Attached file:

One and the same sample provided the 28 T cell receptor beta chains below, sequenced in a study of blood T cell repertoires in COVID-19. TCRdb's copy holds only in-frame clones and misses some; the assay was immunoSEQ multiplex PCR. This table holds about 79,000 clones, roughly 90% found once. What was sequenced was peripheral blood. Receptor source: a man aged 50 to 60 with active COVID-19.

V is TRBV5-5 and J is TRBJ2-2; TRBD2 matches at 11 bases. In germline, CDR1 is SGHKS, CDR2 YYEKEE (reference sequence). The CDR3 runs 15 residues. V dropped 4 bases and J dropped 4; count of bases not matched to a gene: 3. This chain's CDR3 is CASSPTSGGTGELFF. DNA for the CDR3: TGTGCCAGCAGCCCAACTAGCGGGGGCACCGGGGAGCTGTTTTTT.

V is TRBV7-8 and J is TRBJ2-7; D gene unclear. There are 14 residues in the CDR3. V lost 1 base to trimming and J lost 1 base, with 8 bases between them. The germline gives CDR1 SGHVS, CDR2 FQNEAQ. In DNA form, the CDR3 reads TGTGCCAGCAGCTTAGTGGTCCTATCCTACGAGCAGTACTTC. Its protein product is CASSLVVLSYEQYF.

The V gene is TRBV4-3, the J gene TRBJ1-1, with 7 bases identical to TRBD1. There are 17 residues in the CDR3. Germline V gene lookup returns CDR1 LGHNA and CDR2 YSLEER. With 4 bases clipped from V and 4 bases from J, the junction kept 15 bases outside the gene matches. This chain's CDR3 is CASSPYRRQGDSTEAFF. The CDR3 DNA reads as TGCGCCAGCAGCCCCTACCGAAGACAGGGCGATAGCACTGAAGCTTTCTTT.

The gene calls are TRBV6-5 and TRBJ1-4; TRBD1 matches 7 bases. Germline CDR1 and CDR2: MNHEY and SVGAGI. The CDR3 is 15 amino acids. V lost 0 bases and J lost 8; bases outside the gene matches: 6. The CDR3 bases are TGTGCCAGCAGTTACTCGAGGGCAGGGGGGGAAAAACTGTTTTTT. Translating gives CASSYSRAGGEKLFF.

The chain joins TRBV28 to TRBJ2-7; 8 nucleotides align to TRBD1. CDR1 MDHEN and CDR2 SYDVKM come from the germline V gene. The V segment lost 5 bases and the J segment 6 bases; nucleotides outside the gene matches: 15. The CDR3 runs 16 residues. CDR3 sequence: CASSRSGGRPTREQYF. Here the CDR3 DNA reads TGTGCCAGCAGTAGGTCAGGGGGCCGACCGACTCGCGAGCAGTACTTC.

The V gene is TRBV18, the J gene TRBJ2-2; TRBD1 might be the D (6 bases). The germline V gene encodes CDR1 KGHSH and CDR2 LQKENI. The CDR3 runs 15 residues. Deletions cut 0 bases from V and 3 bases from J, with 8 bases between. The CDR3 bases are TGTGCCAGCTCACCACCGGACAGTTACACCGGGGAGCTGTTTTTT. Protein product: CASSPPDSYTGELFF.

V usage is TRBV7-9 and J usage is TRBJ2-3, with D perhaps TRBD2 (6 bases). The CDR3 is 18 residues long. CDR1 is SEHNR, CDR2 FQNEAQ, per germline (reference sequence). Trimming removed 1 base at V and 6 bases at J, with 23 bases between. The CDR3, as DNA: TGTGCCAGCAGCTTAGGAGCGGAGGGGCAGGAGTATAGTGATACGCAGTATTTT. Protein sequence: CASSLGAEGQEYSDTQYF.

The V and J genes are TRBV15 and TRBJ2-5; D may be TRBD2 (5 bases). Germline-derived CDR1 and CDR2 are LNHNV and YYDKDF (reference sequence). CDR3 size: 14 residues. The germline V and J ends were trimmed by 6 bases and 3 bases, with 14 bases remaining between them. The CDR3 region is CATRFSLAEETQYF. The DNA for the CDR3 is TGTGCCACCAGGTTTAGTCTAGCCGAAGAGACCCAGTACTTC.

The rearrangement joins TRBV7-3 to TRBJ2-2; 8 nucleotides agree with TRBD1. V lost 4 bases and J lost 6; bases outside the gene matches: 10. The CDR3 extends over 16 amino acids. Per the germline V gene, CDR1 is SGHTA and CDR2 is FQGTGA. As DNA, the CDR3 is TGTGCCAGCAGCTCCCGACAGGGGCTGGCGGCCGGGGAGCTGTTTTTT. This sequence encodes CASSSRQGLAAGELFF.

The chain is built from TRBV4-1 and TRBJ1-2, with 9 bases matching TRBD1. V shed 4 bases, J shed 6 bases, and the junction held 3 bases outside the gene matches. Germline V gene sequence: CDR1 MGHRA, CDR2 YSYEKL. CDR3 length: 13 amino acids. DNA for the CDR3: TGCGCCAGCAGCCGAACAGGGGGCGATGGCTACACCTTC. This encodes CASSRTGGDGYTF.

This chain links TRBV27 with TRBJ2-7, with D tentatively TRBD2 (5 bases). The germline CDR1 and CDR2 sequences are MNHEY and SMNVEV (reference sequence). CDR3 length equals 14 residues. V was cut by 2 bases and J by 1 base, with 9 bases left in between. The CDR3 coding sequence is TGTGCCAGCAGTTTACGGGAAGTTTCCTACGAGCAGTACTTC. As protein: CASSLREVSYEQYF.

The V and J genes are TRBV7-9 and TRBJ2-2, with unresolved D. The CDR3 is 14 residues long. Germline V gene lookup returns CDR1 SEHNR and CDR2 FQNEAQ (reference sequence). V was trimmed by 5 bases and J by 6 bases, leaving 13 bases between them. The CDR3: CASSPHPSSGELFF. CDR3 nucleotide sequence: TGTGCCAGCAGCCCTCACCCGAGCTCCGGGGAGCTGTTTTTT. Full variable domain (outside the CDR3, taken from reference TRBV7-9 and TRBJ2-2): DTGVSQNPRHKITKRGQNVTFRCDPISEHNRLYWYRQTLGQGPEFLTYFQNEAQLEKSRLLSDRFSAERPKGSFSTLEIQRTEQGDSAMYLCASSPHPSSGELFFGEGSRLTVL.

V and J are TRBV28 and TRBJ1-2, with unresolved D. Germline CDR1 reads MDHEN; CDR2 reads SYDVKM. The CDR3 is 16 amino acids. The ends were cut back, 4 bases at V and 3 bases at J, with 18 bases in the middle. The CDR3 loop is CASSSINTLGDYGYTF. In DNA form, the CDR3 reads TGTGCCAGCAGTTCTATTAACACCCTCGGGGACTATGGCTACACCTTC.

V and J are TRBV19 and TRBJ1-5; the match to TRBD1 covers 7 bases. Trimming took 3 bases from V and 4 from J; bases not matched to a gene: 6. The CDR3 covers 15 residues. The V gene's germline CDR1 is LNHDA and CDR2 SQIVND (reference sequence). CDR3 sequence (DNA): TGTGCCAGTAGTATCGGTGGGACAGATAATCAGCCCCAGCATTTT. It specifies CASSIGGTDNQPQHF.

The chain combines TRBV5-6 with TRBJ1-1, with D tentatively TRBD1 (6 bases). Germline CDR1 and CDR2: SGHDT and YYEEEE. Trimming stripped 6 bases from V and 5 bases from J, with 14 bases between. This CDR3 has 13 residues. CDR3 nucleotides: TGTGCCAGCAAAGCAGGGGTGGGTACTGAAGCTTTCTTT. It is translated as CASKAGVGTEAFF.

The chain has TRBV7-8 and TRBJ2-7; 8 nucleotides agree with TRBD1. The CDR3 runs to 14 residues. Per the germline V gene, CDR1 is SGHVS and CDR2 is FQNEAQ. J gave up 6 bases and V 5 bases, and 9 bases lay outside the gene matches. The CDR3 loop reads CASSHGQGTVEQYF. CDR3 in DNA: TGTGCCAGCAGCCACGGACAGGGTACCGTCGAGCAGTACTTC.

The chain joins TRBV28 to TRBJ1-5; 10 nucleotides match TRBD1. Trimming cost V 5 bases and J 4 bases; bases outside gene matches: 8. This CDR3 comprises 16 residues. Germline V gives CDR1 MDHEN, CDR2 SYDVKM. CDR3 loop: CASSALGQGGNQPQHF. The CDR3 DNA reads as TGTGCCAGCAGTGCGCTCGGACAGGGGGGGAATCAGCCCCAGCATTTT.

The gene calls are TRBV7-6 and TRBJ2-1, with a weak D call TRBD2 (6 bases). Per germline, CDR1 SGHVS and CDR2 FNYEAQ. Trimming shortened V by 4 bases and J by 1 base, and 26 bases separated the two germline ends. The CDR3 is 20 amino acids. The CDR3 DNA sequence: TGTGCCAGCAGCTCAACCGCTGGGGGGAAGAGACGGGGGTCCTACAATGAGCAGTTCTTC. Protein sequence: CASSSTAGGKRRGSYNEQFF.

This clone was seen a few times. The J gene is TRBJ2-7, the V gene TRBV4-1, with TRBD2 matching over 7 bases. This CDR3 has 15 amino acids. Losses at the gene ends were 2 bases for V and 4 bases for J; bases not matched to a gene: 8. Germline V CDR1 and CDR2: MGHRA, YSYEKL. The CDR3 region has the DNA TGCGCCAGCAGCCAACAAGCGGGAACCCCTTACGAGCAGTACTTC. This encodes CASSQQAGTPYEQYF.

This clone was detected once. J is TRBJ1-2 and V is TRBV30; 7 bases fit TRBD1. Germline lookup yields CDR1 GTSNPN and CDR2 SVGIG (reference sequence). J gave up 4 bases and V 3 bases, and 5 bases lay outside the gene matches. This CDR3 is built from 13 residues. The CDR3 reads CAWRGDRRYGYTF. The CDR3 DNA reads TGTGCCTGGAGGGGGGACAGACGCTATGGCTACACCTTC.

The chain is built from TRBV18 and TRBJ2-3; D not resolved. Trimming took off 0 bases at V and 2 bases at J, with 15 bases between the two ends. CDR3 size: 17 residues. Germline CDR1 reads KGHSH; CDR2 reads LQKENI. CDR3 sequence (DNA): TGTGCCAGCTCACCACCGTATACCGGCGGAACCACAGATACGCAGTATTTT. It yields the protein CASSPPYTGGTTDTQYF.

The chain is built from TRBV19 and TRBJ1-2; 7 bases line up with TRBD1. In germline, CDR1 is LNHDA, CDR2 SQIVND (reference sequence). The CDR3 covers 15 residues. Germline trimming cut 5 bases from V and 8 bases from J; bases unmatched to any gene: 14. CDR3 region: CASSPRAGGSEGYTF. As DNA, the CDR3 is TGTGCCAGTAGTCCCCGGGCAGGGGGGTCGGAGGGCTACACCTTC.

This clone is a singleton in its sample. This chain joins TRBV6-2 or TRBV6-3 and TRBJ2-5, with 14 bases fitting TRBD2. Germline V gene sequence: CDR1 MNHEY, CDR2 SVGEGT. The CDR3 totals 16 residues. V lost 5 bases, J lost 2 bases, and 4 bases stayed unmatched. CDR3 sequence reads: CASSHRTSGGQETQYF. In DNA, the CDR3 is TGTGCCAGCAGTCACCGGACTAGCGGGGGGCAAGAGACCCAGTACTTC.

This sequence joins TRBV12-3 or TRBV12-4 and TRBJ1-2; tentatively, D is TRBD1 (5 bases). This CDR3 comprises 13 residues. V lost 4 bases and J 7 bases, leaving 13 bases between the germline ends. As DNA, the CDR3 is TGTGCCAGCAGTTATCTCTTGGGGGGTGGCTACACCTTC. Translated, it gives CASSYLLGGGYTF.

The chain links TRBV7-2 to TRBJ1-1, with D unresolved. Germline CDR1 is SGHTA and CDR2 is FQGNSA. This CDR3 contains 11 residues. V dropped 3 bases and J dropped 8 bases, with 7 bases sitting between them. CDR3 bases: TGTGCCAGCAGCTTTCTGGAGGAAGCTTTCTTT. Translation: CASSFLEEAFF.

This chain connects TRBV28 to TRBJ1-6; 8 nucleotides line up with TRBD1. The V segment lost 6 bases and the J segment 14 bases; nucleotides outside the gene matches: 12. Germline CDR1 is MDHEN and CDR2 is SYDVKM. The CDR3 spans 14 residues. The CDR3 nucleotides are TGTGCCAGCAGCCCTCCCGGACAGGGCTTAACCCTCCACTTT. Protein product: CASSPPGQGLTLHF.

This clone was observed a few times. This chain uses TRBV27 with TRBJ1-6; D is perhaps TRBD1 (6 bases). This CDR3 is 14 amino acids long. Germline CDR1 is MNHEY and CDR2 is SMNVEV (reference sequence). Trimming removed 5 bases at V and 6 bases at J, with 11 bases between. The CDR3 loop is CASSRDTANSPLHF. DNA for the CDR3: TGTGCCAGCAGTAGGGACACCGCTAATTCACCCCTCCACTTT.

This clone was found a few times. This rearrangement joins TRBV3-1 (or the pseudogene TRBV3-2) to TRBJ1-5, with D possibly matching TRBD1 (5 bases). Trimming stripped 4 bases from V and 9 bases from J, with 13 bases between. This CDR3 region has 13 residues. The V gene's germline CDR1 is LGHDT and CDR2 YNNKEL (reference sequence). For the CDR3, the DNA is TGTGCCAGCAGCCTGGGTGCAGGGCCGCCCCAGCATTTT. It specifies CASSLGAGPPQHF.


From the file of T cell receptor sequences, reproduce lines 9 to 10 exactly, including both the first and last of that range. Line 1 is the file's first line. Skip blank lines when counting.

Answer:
The V and J genes are TRBV15 and TRBJ2-5; D may be TRBD2 (5 bases). Germline-derived CDR1 and CDR2 are LNHNV and YYDKDF (reference sequence). CDR3 size: 14 residues. The germline V and J ends were trimmed by 6 bases and 3 bases, with 14 bases remaining between them. The CDR3 region is CATRFSLAEETQYF. The DNA for the CDR3 is TGTGCCACCAGGTTTAGTCTAGCCGAAGAGACCCAGTACTTC.

The rearrangement joins TRBV7-3 to TRBJ2-2; 8 nucleotides agree with TRBD1. V lost 4 bases and J lost 6; bases outside the gene matches: 10. The CDR3 extends over 16 amino acids. Per the germline V gene, CDR1 is SGHTA and CDR2 is FQGTGA. As DNA, the CDR3 is TGTGCCAGCAGCTCCCGACAGGGGCTGGCGGCCGGGGAGCTGTTTTTT. This sequence encodes CASSSRQGLAAGELFF.